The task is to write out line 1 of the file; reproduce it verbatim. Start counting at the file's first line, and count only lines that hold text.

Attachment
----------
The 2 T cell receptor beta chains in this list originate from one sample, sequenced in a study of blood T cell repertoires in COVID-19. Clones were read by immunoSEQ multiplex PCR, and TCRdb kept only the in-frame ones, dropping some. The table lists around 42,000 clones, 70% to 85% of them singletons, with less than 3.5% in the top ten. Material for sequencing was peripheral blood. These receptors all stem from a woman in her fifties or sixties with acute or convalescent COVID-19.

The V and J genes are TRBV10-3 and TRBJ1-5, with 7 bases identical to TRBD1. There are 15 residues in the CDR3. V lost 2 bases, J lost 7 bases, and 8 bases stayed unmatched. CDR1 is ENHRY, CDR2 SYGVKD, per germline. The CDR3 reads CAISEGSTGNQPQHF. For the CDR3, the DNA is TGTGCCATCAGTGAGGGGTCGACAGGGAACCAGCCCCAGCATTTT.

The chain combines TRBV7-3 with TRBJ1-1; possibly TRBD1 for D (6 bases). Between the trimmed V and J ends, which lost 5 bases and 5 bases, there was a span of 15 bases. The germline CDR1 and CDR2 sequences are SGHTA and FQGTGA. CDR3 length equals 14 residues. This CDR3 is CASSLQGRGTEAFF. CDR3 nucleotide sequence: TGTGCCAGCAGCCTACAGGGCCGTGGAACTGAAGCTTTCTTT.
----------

The 2 T cell receptor beta chains in this list originate from one sample, sequenced in a study of blood T cell repertoires in COVID-19. Clones were read by immunoSEQ multiplex PCR, and TCRdb kept only the in-frame ones, dropping some. The table lists around 42,000 clones, 70% to 85% of them singletons, with less than 3.5% in the top ten. Material for sequencing was peripheral blood. These receptors all stem from a woman in her fifties or sixties with acute or convalescent COVID-19.